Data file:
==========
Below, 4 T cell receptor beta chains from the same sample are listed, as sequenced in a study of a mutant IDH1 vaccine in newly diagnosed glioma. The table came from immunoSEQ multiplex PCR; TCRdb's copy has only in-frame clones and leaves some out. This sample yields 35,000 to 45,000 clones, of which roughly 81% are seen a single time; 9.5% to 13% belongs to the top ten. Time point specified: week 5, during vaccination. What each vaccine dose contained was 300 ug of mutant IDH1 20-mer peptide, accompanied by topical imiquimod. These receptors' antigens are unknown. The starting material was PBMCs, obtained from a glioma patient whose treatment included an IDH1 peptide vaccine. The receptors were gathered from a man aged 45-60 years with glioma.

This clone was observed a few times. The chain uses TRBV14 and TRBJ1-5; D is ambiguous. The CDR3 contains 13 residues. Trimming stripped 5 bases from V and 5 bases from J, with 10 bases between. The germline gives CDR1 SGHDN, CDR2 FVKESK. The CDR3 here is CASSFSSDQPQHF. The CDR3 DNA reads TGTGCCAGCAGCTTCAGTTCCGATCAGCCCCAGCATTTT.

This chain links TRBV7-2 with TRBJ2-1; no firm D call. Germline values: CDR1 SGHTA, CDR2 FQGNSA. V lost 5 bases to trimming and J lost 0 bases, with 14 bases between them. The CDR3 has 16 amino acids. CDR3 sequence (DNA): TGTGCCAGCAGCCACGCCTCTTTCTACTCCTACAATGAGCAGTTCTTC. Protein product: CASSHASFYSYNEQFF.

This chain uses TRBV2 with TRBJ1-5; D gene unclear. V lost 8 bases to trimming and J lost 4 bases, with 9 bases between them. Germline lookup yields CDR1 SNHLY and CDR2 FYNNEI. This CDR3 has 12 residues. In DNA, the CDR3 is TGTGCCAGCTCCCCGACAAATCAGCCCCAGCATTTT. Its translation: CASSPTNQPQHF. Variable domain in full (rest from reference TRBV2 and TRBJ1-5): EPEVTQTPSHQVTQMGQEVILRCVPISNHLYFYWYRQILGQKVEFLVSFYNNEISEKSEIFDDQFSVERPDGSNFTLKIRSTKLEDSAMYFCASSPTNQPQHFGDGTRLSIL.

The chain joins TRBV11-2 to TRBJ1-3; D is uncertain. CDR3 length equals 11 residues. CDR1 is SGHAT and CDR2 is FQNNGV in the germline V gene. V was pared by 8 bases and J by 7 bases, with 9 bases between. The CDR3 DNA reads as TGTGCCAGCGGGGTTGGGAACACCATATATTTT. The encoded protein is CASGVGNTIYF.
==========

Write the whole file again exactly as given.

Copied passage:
Below, 4 T cell receptor beta chains from the same sample are listed, as sequenced in a study of a mutant IDH1 vaccine in newly diagnosed glioma. The table came from immunoSEQ multiplex PCR; TCRdb's copy has only in-frame clones and leaves some out. This sample yields 35,000 to 45,000 clones, of which roughly 81% are seen a single time; 9.5% to 13% belongs to the top ten. Time point specified: week 5, during vaccination. What each vaccine dose contained was 300 ug of mutant IDH1 20-mer peptide, accompanied by topical imiquimod. These receptors' antigens are unknown. The starting material was PBMCs, obtained from a glioma patient whose treatment included an IDH1 peptide vaccine. The receptors were gathered from a man aged 45-60 years with glioma.

This clone was observed a few times. The chain uses TRBV14 and TRBJ1-5; D is ambiguous. The CDR3 contains 13 residues. Trimming stripped 5 bases from V and 5 bases from J, with 10 bases between. The germline gives CDR1 SGHDN, CDR2 FVKESK. The CDR3 here is CASSFSSDQPQHF. The CDR3 DNA reads TGTGCCAGCAGCTTCAGTTCCGATCAGCCCCAGCATTTT.

This chain links TRBV7-2 with TRBJ2-1; no firm D call. Germline values: CDR1 SGHTA, CDR2 FQGNSA. V lost 5 bases to trimming and J lost 0 bases, with 14 bases between them. The CDR3 has 16 amino acids. CDR3 sequence (DNA): TGTGCCAGCAGCCACGCCTCTTTCTACTCCTACAATGAGCAGTTCTTC. Protein product: CASSHASFYSYNEQFF.

This chain uses TRBV2 with TRBJ1-5; D gene unclear. V lost 8 bases to trimming and J lost 4 bases, with 9 bases between them. Germline lookup yields CDR1 SNHLY and CDR2 FYNNEI. This CDR3 has 12 residues. In DNA, the CDR3 is TGTGCCAGCTCCCCGACAAATCAGCCCCAGCATTTT. Its translation: CASSPTNQPQHF. Variable domain in full (rest from reference TRBV2 and TRBJ1-5): EPEVTQTPSHQVTQMGQEVILRCVPISNHLYFYWYRQILGQKVEFLVSFYNNEISEKSEIFDDQFSVERPDGSNFTLKIRSTKLEDSAMYFCASSPTNQPQHFGDGTRLSIL.

The chain joins TRBV11-2 to TRBJ1-3; D is uncertain. CDR3 length equals 11 residues. CDR1 is SGHAT and CDR2 is FQNNGV in the germline V gene. V was pared by 8 bases and J by 7 bases, with 9 bases between. The CDR3 DNA reads as TGTGCCAGCGGGGTTGGGAACACCATATATTTT. The encoded protein is CASGVGNTIYF.